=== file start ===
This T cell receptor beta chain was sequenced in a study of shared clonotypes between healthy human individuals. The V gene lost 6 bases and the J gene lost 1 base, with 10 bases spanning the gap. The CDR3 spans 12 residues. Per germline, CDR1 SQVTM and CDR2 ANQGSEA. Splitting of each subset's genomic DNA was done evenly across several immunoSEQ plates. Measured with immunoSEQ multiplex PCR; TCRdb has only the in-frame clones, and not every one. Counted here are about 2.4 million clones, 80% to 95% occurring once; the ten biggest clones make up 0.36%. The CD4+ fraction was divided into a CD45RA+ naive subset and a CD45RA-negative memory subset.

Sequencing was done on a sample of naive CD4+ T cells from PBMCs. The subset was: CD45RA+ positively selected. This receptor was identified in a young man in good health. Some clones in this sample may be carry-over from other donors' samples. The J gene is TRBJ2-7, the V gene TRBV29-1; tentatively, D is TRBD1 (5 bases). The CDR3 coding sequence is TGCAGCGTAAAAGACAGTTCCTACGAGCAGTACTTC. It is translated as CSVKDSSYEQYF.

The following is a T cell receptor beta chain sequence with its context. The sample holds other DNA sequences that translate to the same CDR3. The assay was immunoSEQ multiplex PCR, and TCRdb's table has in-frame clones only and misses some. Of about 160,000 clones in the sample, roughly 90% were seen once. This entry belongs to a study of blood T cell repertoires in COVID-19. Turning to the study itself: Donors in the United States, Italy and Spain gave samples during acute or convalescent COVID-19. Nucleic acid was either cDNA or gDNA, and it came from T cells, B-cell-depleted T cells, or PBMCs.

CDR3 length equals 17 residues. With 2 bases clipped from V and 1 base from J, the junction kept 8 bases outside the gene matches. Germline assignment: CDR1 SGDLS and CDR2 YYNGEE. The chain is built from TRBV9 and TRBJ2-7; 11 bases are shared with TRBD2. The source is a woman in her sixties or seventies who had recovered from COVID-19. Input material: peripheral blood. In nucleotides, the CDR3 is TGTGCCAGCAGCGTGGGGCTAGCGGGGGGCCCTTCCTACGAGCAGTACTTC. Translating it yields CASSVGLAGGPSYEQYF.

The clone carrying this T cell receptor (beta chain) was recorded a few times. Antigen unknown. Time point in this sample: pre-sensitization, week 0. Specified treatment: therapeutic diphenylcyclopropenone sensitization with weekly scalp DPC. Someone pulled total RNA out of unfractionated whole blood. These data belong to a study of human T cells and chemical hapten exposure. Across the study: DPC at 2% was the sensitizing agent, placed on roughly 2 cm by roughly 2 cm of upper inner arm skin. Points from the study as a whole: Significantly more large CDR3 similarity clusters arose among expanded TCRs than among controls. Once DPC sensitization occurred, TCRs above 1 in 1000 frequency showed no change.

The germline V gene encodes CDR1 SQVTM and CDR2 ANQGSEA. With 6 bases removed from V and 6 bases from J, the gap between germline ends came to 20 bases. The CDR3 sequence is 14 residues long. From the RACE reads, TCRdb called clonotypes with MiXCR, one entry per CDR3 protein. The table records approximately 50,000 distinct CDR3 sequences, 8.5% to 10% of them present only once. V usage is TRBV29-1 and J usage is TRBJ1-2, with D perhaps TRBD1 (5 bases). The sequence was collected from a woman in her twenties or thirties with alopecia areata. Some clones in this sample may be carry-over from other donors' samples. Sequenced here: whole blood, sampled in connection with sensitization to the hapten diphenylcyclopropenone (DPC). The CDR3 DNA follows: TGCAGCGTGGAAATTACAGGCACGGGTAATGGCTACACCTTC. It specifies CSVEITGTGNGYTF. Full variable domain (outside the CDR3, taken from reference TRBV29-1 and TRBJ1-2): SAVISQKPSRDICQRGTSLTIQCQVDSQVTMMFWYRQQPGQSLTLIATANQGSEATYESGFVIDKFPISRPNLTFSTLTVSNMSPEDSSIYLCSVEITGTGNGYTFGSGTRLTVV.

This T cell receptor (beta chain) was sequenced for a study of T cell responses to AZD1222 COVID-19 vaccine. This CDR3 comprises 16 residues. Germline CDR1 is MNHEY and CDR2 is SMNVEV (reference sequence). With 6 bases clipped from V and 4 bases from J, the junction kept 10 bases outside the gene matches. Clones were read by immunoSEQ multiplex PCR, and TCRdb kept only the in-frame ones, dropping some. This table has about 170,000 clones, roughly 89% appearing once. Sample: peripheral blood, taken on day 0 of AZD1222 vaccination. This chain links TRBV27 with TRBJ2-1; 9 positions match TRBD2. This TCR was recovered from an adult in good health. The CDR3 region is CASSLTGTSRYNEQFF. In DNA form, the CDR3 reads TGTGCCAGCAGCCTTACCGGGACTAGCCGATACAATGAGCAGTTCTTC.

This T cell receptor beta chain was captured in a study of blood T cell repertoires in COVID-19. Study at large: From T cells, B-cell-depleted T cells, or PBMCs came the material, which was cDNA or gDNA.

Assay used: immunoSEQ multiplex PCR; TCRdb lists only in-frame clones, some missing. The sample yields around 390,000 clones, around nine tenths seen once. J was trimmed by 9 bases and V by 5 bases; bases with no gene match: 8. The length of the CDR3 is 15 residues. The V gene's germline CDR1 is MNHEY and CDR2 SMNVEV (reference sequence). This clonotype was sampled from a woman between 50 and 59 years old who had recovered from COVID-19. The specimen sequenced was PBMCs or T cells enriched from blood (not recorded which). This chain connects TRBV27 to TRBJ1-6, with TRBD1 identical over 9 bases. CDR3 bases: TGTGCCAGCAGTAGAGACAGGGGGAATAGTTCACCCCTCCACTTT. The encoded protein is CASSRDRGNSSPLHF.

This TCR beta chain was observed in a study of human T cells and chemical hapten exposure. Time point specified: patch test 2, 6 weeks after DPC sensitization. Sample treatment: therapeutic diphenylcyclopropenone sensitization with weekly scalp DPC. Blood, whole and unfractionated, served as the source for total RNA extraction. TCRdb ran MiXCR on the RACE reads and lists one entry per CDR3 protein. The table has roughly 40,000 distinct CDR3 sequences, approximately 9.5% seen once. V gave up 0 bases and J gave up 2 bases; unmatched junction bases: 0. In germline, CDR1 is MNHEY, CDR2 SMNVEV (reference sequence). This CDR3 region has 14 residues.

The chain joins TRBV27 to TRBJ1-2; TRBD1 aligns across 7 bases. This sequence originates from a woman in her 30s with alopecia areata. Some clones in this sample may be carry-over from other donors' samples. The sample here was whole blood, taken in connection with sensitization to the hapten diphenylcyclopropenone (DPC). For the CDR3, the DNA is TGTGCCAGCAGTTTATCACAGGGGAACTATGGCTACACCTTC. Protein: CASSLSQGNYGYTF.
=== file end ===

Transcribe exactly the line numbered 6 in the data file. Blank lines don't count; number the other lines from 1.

The germline V gene encodes CDR1 SQVTM and CDR2 ANQGSEA. With 6 bases removed from V and 6 bases from J, the gap between germline ends came to 20 bases. The CDR3 sequence is 14 residues long. From the RACE reads, TCRdb called clonotypes with MiXCR, one entry per CDR3 protein. The table records approximately 50,000 distinct CDR3 sequences, 8.5% to 10% of them present only once. V usage is TRBV29-1 and J usage is TRBJ1-2, with D perhaps TRBD1 (5 bases). The sequence was collected from a woman in her twenties or thirties with alopecia areata. Some clones in this sample may be carry-over from other donors' samples. Sequenced here: whole blood, sampled in connection with sensitization to the hapten diphenylcyclopropenone (DPC). The CDR3 DNA follows: TGCAGCGTGGAAATTACAGGCACGGGTAATGGCTACACCTTC. It specifies CSVEITGTGNGYTF. Full variable domain (outside the CDR3, taken from reference TRBV29-1 and TRBJ1-2): SAVISQKPSRDICQRGTSLTIQCQVDSQVTMMFWYRQQPGQSLTLIATANQGSEATYESGFVIDKFPISRPNLTFSTLTVSNMSPEDSSIYLCSVEITGTGNGYTFGSGTRLTVV.